This pest attacks the crop at its early stage of the crop. Nymphs and adults of leaf hopper are pale greenish, wedge shaped with a pair of black spots on vertex and a black spot on a posterior portion of each of the forewings and move in a peculiar fashion diagonally. Both nymphs and adult suck cell sap from the undersurface of leaves and inject toxins. The affected leaves turn yellowish and curl upwards along the margins. In case of heavy infestation, the leaves turn dark brick red ‘hopper burn’’.
2.Shoot and fruit borer
The incidence of shoot & fruit borer usually occurs during humid conditions after rain fall. The larva bores into terminal shoots of young plants leading to the death of the shoots. With the formation of the buds, flowers and fruits, the caterpillars bore inside these and feed on inner tissues. Infected buds & flowers will shed. The entrance hole is plugged with excreta. Fruits become deformed in shape with no market value.
Female lays stalked yellow spindle shaped eggs singly on the lower surface of the leaf. Nymphs are oval, scale like and remain attached to the leaf surface. Adults are tiny, with yellowish body and wings coated with milky white waxy powder. Nymphs and adults suck the sap usually from the under surface of the leaves and excrete honeydew. Leaves appear sickly and get coated with sooty mold. Plant shows stunted growth. It also transmits the vein mosaic virus.
These are polyphagous pests. Nymphs are light yellowish black or brownish. Adults are mostly wingless but few winged forms also were seen. Cool and humid conditions are favourable for multiplication while it disappears due to good rain fall. Colonies of these nymphs and adults are often found on tender shoots and as a result of sucking of vital sap from the tissues crinkling and curling of leaves takes place. Leaves appear shiny and sticky due to honeydew excreted by the aphids. Later sooty mould grows on honeydew and leaves have a black coating.
1.Yellow vein mosaic
There is a presence of a characteristic symptom of an interwoven network of yellow veins encompassing with islands of green tissues on leaves. Later, entire leaves turn yellow. The plants remain stunted or yellowish green in colour. Infection restricts flowering and fruits, if formed, may be smaller, yellowish and harder. This disease, spread by white fly, is an economically most important disease of okra. Sometimes the losses exceed more than 80%.
White floury spots or patches appear on the undersurface of the leaves which later spread to both the leaf surfaces. Initially, white superficial spots appear on leaves, but the entire surface may be covered with powdery mass. Severely affected leaves turn yellow and shrivelled. Severe infection will cause the leaves to roll upward and scorch. It may result in heavy leaf shed.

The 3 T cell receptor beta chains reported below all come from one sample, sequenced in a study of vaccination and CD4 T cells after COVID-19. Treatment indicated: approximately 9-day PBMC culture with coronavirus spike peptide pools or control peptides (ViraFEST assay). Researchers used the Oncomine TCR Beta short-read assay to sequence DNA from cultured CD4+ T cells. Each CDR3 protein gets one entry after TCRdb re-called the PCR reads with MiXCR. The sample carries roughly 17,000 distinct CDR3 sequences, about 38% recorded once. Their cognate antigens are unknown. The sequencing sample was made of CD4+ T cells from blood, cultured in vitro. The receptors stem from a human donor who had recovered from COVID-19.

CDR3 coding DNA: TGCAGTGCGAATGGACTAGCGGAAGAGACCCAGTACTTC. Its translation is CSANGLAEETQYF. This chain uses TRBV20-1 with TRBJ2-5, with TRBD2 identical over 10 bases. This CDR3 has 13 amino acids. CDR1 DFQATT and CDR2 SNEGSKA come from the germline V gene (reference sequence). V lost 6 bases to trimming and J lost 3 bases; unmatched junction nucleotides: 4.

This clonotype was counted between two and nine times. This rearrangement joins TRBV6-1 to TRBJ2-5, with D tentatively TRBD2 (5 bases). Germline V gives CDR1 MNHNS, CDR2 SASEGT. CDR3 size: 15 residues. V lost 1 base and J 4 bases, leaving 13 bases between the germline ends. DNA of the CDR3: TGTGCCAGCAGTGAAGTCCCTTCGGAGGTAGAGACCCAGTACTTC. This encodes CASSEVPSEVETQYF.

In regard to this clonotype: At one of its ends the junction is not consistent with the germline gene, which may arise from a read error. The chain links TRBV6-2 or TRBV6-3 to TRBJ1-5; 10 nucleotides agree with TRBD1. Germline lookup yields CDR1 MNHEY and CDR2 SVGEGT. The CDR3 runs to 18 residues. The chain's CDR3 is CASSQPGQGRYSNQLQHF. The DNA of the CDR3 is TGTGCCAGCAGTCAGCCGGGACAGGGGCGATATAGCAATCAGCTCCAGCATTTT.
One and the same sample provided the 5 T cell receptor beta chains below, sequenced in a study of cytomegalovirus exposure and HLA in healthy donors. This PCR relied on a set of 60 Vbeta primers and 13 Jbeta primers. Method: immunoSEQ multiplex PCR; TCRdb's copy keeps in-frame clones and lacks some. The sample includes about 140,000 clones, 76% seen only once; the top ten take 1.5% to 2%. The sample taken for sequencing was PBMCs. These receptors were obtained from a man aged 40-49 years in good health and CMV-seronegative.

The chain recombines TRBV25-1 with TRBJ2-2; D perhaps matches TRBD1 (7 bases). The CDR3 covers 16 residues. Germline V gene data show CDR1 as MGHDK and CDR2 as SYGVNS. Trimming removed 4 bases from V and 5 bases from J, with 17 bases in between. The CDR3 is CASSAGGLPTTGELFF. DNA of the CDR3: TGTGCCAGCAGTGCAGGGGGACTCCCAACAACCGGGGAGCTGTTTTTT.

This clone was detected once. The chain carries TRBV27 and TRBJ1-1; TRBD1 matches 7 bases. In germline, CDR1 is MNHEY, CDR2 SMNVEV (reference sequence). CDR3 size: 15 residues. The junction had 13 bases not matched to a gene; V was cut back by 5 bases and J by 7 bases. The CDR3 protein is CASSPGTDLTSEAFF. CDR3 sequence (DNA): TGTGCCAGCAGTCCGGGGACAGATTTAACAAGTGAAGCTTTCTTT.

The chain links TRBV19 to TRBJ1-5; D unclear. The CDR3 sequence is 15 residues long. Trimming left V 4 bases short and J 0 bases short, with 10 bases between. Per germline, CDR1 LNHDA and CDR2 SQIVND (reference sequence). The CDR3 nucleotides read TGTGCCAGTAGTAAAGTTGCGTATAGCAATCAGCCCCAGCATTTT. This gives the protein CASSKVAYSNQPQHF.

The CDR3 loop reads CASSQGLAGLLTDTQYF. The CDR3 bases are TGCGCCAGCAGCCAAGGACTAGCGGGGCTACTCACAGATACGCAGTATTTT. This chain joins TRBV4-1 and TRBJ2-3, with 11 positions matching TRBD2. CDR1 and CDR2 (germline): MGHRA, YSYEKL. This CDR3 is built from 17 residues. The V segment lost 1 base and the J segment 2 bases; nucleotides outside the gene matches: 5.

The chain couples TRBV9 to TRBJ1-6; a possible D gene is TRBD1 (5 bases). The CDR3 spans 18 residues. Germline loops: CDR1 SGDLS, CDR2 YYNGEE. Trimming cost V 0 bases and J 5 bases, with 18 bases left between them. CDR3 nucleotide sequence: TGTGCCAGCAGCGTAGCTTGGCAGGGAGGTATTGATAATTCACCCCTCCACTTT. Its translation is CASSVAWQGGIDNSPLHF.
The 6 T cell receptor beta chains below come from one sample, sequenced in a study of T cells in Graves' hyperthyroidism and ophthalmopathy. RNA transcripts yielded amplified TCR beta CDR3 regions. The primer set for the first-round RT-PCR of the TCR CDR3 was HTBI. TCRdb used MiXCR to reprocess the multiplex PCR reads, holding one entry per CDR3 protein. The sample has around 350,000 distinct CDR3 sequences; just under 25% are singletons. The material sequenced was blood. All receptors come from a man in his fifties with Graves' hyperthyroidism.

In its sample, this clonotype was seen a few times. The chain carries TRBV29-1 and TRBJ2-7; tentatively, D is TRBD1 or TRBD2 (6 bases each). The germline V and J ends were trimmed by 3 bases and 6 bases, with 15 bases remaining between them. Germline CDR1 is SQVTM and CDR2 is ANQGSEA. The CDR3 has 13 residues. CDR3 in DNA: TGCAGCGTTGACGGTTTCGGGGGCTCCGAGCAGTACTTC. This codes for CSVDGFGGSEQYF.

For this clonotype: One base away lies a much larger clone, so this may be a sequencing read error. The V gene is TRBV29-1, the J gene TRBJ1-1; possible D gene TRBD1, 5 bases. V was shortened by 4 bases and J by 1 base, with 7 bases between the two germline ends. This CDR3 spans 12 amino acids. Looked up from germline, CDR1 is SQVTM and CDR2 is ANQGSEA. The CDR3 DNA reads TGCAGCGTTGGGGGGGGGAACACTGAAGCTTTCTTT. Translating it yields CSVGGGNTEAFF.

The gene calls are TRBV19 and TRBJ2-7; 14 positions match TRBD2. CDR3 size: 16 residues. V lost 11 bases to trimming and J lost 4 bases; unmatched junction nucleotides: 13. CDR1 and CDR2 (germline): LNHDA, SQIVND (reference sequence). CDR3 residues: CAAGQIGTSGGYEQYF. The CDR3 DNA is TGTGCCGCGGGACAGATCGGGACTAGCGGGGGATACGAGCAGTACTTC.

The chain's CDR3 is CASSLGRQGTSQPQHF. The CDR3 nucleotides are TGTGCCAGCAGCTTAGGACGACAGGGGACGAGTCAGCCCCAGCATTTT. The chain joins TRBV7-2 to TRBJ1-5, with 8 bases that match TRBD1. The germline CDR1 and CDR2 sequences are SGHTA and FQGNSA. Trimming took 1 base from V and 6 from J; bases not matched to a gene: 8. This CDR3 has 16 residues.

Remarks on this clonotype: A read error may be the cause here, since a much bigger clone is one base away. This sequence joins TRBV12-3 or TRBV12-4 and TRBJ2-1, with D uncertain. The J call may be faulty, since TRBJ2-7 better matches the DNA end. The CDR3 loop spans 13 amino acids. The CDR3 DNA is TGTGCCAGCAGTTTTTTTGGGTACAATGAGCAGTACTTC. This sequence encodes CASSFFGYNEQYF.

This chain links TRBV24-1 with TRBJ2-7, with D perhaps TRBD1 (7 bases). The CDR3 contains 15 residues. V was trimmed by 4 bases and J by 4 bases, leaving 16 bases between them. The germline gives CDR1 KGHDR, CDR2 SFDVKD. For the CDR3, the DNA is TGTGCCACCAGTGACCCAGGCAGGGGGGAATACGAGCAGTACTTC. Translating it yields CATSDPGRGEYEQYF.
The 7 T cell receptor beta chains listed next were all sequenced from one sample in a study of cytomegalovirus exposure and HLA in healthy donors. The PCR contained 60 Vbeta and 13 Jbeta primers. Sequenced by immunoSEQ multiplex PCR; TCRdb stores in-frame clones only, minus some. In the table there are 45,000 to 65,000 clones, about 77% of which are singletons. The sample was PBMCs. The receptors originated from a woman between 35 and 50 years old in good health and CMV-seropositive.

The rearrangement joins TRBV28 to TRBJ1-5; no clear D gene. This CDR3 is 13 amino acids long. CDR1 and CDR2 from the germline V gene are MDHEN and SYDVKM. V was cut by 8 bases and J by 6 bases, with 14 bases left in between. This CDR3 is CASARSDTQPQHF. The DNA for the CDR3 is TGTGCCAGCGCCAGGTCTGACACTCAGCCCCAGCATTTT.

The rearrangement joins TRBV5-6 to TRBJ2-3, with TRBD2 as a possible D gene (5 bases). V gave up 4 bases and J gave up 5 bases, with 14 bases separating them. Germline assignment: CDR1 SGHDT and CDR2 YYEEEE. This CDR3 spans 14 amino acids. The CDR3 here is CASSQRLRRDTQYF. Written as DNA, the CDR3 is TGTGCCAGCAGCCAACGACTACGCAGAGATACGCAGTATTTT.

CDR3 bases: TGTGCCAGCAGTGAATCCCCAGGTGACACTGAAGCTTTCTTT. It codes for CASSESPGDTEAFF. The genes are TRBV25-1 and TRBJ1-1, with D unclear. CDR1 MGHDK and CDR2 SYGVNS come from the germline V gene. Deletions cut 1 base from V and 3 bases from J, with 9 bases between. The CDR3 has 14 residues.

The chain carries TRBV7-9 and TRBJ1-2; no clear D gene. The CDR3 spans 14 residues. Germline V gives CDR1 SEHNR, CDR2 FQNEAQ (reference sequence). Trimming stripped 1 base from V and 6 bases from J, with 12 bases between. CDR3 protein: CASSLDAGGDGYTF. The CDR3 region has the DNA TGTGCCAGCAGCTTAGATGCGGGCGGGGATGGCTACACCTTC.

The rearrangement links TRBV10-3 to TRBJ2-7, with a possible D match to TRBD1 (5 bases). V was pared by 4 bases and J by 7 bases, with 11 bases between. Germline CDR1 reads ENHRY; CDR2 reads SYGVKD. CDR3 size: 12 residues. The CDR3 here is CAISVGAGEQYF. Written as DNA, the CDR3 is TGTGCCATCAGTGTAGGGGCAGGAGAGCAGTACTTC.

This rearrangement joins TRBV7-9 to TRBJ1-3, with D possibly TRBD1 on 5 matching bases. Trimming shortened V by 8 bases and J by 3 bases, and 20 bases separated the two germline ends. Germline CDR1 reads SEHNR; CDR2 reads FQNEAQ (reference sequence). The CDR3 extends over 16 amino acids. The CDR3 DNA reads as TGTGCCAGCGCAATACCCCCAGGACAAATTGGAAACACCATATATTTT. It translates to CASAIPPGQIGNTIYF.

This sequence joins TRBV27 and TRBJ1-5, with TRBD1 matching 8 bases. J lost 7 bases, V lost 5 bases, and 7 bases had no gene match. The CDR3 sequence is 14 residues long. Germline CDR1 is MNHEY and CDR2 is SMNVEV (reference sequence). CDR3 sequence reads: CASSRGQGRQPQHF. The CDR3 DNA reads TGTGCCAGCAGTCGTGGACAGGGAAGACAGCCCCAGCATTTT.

1.Red spider mite
The infestation of mites is mostly observed during the warm and dry period of the season. Larvae & nymphs are pink, greenish red while adults are oval, reddish brown. Mites feed on the under surface of leaves and as a result of feeding whitish grey patches appear on the leaves. The affected leaves gradually start curling and finally get wrinkled, mottled, crumpled, turn brown and fall.
1.Root knot nematode
Second stage larvae infect the plant by entering the roots. There they feed and moult to reach adult hood. They feed vigorously on roots and cause characteristic knots or galling of roots. Galls may occur singly, or several galls may coalesce to form very massive galls. Affected plants are weak, stunted with yellow leaves.
Validated Integrated Pest Management Interventions for Okra Crop
- Sow YVM resistant varieties
- Sowing of sorghum or maize all around okra field as a barrier crop for shoot & fruit borer adult moths and white flies.
- Spray NSKE @ 5 % (Azadirachtin based) 2-3 times at weekly interval for sucking pests
- Setting up of yellow sticky traps/delta traps @ 2 per acre
- Spray of propagate 57 EC or dicofol 18.5 EC @ 2ml / litre for red spider mite management
- Erection of bird perches @ 10 / acre in the field for facilitating bird predation.
- Need–based spray of imidacloprid 17.8 SL @ 100 ml or thiamethoxam 25 WG @ 100 g / ha in 500 lit water for hoppers, aphids and other sucking pests. Give another spray after two weeks.
- Removal and destruction of YVM affected plants; borer affected shoots and flower beetles time to time.
- Spray fenpropathrin 30 EC @ 250 -340 ml or oxydemeton methyl 25 EC @ 1.0 litre / ha in 1000 lit water to manage white fly.
- Installation of pheromone traps @ 2 / acre for monitoring the activity of shoot & fruit borer. Change lures after every 15-20 days.
- Spray neem oil based azadirachtin 0.03% @ 2-2.5 lit / ha in 500 lit water or spray sulphur 80 WP @ 3.13 kg / ha in 750-1000 lit water to manage powdery mildew.
- The release of egg parasitoid, Trichogramma chilonis @ 1.0 lakh/ha 4-5 times at weekly interval.
- Shoot & fruit borer infestation, if crosses ETL (5.3 %), spray emmamectin benzoate 5 WG
@ 135-170 g or chlorantraniliprole 18.5 SC @ 125 ml or quinalphos 25 EC @ 800 ml / ha in 500 lit water.
- Removal and destruction of crop residues, stubbles of okra plants and deep ploughing after
harvest. Use reflective mulches of the silver, black colour of 7 μ thickness to deter white flies in early stages.
Conservation of natural enemies
The commonly seen natural enemies of pests in okra cropping system should be protected from unwanted and excessive sprays of chemical pesticides.
- ICAR- National Research Centre for Integrated Pest Management.